1st Potential Therapy for Primary Progressive MS, Ocrelizumab, Under Priority Review by FDA

1st Potential Therapy for Primary Progressive MS, Ocrelizumab, Under Priority Review by FDA

The U.S. Food and Drug Administration (FDA) is giving priority review to a request to approve Ocrevus (ocrelizumab) as a treatment for both forms of multiple sclerosis, the drug’s developer, Genentech, announced. If the company’s Biologics License Application (BLA) is approved, Ocrevus will become the first drug able to treat patients with either relapsing or primary progressive MS.

By designating the review a priority, the FDA will make its decision within six months rather than the standard 10, and release that decision on Dec. 28. Approval means the drug will be available for patients in the U.S.

A similar regulatory process is underway in Europe, with the European Medicines Agency (EMA) having approved the company’s Marketing Authorization Application (MAA) for Ocrevus and taken it under review for use throughout the European Union.

“OCREVUS is the first investigational medicine to significantly reduce disability progression in people with relapsing and primary progressive forms of MS,” Sandra Horning, MD, chief medical officer and head of Global Product Development at Genentech, said in a press release. “We are pleased by the FDA’s decision to classify their review of the BLA as priority, because we believe OCREVUS has the potential to help people living with either of these two forms of MS.”

Although a number of treatments already exist for relapsing MS, none are able to treat the disease’s primary progressive form. An estimated 95 percent of all MS patients are diagnosed with either one of these two types.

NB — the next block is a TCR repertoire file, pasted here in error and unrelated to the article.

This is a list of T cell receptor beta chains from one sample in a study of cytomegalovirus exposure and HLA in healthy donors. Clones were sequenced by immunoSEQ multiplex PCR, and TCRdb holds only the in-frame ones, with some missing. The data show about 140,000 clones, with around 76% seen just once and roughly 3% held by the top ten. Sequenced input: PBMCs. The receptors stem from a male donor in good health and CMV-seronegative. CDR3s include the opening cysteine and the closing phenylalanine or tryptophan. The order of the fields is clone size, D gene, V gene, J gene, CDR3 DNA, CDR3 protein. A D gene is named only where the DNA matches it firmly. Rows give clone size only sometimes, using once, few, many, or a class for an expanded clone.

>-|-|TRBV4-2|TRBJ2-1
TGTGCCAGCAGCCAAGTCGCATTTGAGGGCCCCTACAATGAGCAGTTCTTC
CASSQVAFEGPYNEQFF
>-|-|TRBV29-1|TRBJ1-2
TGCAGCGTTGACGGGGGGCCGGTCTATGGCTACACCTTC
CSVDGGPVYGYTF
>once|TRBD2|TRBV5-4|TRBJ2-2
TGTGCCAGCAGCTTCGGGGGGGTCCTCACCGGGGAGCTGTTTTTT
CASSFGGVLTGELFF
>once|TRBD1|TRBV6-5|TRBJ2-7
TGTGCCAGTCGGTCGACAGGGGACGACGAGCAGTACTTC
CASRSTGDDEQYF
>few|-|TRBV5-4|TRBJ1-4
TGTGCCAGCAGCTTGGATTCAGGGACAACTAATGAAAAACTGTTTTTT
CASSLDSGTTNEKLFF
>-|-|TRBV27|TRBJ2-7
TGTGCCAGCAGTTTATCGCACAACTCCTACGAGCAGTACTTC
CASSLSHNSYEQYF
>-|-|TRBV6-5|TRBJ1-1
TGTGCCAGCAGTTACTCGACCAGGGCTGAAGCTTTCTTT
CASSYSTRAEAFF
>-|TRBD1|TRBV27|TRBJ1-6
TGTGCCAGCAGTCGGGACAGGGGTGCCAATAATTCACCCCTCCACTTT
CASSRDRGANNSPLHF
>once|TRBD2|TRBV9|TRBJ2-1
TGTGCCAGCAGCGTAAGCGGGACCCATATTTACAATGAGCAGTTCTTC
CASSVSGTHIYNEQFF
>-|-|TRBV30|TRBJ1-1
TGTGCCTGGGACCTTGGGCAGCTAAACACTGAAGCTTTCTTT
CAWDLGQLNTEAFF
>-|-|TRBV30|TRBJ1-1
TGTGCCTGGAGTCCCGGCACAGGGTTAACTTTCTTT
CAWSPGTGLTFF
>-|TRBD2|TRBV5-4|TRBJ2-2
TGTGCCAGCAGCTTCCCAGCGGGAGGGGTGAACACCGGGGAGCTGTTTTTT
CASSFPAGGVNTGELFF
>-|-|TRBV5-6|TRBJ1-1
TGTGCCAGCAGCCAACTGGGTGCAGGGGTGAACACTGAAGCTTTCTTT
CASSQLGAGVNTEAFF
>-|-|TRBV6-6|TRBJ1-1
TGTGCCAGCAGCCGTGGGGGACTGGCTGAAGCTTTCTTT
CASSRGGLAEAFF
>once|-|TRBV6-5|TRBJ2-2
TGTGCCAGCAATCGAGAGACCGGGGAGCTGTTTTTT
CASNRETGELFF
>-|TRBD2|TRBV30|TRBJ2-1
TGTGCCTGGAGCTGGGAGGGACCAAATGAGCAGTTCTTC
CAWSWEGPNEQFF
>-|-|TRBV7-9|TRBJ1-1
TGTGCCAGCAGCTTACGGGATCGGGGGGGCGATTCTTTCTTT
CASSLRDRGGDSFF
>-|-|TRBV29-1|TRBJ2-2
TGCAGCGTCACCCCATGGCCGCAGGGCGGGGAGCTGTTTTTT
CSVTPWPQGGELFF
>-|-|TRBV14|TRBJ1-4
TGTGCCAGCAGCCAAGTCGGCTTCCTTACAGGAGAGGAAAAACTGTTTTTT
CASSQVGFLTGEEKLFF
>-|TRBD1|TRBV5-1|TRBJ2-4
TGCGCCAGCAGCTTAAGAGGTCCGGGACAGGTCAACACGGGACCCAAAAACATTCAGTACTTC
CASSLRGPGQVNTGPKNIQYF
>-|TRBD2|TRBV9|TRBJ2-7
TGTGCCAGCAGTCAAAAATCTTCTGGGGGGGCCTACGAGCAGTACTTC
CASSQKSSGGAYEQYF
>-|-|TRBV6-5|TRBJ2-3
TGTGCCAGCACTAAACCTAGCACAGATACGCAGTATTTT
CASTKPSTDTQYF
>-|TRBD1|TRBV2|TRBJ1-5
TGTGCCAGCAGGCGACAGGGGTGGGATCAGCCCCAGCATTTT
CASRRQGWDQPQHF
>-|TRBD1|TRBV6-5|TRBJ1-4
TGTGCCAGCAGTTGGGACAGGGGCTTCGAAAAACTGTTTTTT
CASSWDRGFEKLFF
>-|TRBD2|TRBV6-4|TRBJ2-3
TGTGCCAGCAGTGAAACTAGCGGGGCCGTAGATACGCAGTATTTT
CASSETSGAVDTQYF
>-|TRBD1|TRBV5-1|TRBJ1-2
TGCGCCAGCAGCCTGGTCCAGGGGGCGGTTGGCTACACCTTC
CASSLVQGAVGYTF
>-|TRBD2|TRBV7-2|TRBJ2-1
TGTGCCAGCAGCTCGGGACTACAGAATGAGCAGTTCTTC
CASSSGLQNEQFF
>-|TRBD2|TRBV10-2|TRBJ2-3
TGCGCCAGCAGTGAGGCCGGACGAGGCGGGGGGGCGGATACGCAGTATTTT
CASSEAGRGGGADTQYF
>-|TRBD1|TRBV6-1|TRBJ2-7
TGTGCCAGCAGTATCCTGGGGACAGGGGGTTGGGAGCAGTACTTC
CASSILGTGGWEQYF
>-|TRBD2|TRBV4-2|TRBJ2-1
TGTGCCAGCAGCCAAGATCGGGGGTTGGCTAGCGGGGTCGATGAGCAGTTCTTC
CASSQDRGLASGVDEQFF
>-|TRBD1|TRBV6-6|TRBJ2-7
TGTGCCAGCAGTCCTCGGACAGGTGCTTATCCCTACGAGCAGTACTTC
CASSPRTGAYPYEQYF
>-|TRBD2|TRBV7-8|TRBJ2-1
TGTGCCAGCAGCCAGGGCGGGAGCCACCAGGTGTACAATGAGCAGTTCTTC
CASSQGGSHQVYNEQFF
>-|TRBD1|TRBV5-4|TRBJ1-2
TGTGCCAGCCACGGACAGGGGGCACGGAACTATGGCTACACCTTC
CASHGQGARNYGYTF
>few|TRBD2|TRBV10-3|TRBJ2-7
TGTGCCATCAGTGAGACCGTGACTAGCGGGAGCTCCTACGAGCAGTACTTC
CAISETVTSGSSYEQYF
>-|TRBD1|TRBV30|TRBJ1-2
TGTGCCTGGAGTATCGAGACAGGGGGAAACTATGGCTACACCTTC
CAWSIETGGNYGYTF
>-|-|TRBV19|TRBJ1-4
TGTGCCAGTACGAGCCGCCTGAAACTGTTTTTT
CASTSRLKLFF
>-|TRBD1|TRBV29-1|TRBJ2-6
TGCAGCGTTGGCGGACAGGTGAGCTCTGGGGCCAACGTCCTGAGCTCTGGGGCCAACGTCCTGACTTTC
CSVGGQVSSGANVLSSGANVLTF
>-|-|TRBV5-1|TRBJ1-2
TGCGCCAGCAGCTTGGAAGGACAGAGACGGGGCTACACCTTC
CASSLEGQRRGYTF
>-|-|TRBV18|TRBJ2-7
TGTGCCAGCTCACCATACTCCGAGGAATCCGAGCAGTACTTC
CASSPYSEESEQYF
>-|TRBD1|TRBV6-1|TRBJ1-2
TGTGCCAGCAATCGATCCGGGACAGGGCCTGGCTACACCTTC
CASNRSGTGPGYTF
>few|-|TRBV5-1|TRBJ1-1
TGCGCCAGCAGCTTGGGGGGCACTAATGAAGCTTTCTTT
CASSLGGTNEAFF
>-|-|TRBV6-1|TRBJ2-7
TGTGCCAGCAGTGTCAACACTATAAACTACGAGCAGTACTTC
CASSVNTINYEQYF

Genentech’s applications for U.S. and EU approval of Ocrevus are based on three randomized, double-blind, and large Phase 3 clinical trials. OPERA I and OPERA II were identical studies that demonstrated Ocrevus’ superior efficacy in patients with relapsing MS (RMS) compared to Rebif therapy (interferon beta-1a). Ocrevus was shown to decrease annual relapse rate by almost 50%, and to reduce the total number of new or enlarging brain lesions by 77% and 83%, respectively, in the two studies. Furthermore, half of the patients on ocrelizumab therapy had no evidence of relapses, disability progression and brain lesion activity, compared to 25% to 30% of the patients taking Rebif.

Data from the ORATORIO trial, in primary progressive MS patients (PPMS), demonstrated significant reductions in disability progression and reduced brain atrophy compared to placebo. In all three trials, Ocrevus therapy was set at 600 mg given by intravenous infusion every six months.

Ocrevus (ocrelizumab) is a humanized monoclonal antibody designed to selectively target CD20-positive B cells, a type of immune cell thought to contribute to the myelin (a nerve cell insulator) and nerve cell (axonal) damage that results in MS. The therapy is designed to bind to CD20 cell surface proteins expressed on certain B-cells, although not to stem cells or plasma cells, so as to preserve key immune system functions.


  1. Kym says:

    My Dr. Told me the same side effects are very probably with this drug. Like PML. Does anyone know what the side effects of this drug are?

  2. Sadie says: